London, May 30: A London newspaper has poked fun at Jism, the Bollywood hit starring Bipasha Basu, suggesting that in English slang, especially as used in the playing fields of public schools in England, the name of the movie is likely to cause more of a snigger.
Neil Norman, one of the arts columnists of the Evening Standard, made Jism his lead item in The Buzz, a regular part of his weekly and widely read column, Scene & Heard.
And this is what he had to say wrapping up his fortnight at the Cannes film festival: “Cannes postscript 1: the award for the unintentionally funniest film title in Cannes goes to Jism, the Indian movie about a dusky femme fatale, starring Bipasha Basu, as the eponymous heroine. I haven’t got the heart to tell her.”
The man who energetically did the PR for Jism at Cannes is Avinaash Jumani, who is in charge of international sales and acquisition at the Mumbai-based distribution company, WEG (Worldwide Entertainment Group).
He may reckon there is no such thing as bad publicity, especially as he invested a fortune in Indian terms on promoting Jism at Cannes.
The film is an obvious remake of the 1981 Hollywood hit, Body Heat (starring Kathleen Turner and John Hurt), which might explain the choice of Jism as the name of the Hindi version.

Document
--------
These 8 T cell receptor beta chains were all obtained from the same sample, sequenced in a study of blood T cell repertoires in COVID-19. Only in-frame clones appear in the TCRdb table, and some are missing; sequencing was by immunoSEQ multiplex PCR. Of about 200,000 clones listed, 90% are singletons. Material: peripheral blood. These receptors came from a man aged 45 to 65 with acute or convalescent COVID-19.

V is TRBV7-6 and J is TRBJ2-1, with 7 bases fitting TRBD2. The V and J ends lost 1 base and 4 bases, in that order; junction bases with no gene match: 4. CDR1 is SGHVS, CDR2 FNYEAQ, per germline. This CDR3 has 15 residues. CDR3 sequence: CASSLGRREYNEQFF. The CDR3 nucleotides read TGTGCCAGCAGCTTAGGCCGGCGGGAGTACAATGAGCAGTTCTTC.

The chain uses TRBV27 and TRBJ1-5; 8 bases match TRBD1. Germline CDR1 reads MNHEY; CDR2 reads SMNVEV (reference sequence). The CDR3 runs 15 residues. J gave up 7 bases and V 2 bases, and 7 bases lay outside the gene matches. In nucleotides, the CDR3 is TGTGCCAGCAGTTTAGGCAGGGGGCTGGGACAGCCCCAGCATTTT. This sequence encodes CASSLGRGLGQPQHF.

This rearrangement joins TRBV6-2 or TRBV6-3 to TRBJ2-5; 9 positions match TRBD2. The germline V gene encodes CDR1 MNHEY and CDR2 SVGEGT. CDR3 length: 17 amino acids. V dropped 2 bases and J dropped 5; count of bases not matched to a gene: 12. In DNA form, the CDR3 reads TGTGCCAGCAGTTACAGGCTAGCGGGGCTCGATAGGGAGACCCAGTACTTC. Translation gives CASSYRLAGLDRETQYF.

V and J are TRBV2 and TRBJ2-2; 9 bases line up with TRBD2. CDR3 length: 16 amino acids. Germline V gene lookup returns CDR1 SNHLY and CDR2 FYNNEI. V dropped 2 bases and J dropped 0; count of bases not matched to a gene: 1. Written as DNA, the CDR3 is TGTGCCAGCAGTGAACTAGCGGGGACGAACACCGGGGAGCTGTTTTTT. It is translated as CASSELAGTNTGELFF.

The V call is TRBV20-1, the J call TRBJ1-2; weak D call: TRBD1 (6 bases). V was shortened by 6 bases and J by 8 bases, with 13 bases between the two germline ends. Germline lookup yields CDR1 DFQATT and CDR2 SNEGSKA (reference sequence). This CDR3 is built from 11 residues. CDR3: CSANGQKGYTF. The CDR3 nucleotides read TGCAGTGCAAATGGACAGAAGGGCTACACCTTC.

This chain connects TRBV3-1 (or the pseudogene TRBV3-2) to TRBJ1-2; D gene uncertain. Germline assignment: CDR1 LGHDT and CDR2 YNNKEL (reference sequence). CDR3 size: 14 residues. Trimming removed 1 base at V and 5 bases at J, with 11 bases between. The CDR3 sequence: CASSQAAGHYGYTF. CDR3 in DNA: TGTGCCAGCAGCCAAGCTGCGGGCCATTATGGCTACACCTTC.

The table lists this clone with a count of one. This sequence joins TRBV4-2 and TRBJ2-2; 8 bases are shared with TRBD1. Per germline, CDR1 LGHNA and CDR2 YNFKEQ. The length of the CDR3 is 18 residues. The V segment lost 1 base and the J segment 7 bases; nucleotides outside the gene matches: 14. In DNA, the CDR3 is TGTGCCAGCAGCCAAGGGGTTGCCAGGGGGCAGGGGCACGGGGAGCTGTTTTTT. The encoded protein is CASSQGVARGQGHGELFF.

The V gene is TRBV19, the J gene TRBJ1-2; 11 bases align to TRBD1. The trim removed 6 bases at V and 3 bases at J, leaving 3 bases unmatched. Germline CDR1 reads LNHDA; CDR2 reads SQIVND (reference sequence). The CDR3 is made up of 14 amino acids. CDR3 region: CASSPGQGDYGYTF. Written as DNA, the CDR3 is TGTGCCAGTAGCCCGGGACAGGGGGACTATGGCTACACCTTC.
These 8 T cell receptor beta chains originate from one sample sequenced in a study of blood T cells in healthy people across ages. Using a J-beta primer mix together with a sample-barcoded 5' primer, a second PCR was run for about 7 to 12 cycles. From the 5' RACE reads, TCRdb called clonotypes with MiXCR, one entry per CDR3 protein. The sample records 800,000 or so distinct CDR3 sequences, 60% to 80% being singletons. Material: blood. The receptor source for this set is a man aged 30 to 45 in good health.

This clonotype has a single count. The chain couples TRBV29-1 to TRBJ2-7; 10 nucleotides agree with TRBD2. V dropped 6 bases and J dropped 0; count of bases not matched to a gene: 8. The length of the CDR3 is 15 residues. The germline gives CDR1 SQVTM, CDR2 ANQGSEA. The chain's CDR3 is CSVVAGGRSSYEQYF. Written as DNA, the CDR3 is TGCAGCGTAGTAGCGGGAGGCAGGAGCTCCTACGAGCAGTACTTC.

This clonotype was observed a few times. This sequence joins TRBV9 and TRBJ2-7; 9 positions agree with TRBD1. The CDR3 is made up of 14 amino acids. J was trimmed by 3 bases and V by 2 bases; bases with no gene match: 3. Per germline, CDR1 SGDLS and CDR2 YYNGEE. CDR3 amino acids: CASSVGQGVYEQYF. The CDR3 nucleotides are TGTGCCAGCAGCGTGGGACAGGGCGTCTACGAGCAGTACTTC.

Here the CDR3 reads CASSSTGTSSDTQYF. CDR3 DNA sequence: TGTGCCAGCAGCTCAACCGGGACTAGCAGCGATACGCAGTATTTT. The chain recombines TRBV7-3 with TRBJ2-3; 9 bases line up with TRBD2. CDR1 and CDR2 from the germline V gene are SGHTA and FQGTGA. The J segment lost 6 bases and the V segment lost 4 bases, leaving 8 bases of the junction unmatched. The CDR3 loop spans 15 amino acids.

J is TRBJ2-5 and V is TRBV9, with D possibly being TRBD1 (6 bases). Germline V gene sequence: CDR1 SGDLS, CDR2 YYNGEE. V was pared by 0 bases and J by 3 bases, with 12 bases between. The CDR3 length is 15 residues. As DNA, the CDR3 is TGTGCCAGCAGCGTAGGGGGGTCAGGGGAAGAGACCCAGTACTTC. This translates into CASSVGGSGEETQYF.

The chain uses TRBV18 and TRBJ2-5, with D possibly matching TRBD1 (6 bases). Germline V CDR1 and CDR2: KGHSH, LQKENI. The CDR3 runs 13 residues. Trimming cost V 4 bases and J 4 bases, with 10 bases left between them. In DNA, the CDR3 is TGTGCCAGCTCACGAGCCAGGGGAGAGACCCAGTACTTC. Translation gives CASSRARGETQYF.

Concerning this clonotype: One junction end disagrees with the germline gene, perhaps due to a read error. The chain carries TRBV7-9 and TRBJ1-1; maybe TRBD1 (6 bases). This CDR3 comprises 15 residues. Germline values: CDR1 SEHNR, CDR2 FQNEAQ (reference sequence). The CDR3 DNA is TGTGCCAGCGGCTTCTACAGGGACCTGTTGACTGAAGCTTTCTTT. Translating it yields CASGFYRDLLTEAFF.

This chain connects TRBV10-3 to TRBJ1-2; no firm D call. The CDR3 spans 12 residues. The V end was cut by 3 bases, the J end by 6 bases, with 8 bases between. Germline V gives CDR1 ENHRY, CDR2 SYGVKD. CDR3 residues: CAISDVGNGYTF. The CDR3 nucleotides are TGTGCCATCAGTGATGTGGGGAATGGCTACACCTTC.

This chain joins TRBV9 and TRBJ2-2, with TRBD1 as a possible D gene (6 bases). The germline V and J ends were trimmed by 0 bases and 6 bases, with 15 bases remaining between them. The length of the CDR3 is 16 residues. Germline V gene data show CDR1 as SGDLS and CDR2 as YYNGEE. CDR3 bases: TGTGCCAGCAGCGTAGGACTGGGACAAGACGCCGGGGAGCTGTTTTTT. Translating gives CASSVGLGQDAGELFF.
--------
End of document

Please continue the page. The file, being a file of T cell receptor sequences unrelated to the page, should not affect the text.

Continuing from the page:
“In Hindi, the name means body,” said Jumani, who seemed unaware of the English public school smirk factor.
In Cannes this year, posters of Jism, bearing images of a leggy Bipasha, were hard to escape.
For the daily full page advertisements in trade publications such as Screen and Variety, Jumani said the rates were between $4,000 and $6,000.
“We had daily screenings,” he said.
He declined to reveal what he had negotiated for the cover of the Cannes Preview 2003, published by the Moving Pictures International, which lists the films in the market for the duration of the festival.
“Normally, a cover costs $35,000”, was all he would confirm.
In his stall, he had a 10-minute clip of highlights of the film ready to show to any potential buyer who did not have the time to sit through the entire film (edited down to two hours for Cannes).
Playing a portion of a DVD to confirm the truth of his claim, he would point out: “We didn’t use to see anyone kissing on screen before. Jism has non-stop kissing.”
He appears to have recovered his investment.
“We are looking at non-traditional markets and crossover markets. In the first few days at Cannes, I sold it to Thailand, Greece, Lebanon, Sri Lanka and Indonesia.”
He explained: “Jism is in demand at the moment and basically people want to see something different from Bollywood, rather than the usual melodramas. The movie has been the only hit this year in India. We have had a good buzz and had a good review in Variety.”
But if he knew the slang connotations of Jism, he was keeping mum. An English journalist, asked about Jism, commented: “In English public schools, it is slang for seminal fluid.”
But the English word is “jissom”.